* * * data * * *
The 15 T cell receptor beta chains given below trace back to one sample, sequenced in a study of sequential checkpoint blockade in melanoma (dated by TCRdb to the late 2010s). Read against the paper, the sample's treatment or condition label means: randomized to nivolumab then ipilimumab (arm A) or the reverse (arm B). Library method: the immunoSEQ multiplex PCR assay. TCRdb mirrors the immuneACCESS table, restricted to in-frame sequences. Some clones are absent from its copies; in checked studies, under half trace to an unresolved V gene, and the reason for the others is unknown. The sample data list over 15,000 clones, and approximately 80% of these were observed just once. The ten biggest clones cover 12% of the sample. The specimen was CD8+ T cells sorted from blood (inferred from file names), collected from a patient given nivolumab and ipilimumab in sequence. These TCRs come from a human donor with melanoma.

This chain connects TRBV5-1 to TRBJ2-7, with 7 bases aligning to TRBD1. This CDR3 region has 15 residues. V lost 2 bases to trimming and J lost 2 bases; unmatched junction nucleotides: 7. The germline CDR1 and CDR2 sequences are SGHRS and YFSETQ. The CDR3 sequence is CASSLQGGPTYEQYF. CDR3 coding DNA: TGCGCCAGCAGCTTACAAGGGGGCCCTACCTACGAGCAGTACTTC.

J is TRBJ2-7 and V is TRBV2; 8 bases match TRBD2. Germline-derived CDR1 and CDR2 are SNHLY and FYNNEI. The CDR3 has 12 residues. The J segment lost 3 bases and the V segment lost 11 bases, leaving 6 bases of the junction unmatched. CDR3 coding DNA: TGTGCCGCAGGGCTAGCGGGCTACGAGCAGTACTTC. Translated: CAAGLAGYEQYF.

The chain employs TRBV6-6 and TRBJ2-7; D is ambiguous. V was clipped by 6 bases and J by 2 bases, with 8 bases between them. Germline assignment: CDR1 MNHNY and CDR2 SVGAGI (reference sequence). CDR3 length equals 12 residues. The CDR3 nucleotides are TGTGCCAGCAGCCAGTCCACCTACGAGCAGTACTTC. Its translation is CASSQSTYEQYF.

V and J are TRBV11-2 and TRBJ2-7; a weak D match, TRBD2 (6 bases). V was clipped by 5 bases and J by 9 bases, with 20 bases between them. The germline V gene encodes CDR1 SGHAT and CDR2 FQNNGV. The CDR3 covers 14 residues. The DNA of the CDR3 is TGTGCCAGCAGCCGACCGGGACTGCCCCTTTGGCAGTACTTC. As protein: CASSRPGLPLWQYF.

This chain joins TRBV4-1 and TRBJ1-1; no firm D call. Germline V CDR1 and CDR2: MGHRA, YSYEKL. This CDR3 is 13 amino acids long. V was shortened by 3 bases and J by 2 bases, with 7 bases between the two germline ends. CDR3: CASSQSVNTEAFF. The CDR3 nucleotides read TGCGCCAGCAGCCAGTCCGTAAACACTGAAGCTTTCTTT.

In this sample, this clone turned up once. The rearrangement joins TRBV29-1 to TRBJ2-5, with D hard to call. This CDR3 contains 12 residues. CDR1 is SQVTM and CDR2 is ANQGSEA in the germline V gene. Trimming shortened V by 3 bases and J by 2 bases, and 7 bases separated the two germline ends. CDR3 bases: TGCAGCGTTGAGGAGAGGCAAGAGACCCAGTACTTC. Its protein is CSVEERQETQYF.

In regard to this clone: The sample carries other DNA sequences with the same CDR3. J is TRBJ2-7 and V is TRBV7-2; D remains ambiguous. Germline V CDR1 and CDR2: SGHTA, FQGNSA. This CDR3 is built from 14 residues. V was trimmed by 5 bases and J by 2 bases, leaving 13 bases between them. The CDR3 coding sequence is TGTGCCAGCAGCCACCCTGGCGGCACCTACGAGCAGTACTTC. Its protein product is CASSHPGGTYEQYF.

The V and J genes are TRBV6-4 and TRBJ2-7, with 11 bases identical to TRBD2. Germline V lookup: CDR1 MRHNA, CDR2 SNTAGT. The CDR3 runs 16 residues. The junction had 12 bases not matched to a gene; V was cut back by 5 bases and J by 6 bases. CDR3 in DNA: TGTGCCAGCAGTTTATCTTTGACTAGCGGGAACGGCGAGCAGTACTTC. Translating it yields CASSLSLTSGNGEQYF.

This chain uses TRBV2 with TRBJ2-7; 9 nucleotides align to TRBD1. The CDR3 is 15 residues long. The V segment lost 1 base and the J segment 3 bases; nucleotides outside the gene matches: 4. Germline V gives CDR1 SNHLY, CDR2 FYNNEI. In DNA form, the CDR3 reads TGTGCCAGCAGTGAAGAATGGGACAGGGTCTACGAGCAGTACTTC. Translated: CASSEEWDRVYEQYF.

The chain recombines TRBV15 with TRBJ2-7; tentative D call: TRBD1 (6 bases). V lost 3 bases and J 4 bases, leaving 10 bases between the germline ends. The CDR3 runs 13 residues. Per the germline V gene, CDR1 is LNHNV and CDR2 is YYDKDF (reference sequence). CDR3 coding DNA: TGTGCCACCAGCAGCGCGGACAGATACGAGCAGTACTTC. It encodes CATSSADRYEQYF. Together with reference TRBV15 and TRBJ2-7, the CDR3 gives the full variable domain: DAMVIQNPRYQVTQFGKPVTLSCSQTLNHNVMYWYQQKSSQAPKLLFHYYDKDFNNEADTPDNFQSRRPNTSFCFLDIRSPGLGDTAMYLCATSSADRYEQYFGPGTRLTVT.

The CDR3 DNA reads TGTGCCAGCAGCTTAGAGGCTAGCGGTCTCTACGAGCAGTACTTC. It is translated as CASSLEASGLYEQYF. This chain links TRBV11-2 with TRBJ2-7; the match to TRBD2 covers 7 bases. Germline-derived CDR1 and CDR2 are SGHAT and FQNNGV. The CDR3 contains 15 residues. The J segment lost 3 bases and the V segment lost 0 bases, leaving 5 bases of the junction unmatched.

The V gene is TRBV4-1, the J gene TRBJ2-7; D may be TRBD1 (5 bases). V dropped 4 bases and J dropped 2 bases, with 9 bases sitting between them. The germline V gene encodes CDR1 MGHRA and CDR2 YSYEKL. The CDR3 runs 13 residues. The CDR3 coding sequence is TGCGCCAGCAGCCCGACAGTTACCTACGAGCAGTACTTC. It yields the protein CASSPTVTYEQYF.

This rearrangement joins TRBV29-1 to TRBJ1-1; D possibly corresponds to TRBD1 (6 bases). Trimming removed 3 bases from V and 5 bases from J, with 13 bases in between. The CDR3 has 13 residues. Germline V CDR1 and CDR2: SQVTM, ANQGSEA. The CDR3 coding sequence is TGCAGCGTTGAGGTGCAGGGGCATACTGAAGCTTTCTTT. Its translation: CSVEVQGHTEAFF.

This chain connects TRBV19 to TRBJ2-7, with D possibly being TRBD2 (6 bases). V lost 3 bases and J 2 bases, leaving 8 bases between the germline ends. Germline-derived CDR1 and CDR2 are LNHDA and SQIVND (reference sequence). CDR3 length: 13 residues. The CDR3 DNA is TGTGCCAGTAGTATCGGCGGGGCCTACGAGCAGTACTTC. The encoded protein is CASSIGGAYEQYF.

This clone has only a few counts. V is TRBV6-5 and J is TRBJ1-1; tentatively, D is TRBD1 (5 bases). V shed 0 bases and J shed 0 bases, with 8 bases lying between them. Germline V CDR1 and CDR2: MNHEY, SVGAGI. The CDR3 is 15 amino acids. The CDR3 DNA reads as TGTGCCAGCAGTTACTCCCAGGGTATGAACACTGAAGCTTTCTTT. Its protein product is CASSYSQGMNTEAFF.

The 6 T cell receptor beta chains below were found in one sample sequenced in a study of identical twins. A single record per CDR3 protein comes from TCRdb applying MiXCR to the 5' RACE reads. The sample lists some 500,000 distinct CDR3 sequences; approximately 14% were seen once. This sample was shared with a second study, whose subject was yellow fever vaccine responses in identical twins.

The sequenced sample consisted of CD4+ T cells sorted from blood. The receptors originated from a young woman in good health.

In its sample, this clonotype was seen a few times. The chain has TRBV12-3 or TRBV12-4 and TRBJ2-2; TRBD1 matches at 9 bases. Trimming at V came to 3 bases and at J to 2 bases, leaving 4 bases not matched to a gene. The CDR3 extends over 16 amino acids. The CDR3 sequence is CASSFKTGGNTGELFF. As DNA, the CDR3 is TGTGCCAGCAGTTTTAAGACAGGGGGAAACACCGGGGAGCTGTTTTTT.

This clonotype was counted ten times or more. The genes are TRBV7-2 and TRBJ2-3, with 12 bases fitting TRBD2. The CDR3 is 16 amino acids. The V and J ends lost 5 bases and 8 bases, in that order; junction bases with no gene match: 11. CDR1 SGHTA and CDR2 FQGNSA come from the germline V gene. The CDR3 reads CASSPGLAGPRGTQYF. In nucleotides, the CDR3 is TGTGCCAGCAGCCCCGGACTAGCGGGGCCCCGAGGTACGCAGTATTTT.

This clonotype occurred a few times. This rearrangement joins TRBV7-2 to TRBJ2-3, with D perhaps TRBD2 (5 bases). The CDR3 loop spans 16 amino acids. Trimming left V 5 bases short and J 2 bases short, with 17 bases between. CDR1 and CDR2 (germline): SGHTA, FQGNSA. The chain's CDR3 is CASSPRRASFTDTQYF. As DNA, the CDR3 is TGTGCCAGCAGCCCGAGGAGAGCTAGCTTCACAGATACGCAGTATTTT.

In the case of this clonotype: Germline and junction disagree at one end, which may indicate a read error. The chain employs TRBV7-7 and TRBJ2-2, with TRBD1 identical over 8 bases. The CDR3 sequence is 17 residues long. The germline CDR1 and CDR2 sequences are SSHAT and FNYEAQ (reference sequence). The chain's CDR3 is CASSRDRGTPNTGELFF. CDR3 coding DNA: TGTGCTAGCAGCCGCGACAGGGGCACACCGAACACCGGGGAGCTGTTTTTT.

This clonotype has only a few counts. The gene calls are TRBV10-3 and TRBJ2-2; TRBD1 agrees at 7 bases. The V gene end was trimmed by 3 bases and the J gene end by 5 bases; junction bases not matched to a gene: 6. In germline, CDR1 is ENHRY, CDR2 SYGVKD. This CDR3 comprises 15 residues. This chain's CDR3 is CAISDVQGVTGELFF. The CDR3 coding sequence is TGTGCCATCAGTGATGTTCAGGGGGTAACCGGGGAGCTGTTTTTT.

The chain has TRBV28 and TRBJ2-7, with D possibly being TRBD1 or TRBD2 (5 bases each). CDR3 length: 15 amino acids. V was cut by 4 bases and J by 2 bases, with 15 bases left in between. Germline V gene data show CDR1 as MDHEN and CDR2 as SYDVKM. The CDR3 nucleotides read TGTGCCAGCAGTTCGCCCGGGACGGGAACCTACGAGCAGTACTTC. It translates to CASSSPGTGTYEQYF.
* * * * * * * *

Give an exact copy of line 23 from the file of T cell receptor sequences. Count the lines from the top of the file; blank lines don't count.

This clonotype has only a few counts. The gene calls are TRBV10-3 and TRBJ2-2; TRBD1 agrees at 7 bases. The V gene end was trimmed by 3 bases and the J gene end by 5 bases; junction bases not matched to a gene: 6. In germline, CDR1 is ENHRY, CDR2 SYGVKD. This CDR3 comprises 15 residues. This chain's CDR3 is CAISDVQGVTGELFF. The CDR3 coding sequence is TGTGCCATCAGTGATGTTCAGGGGGTAACCGGGGAGCTGTTTTTT.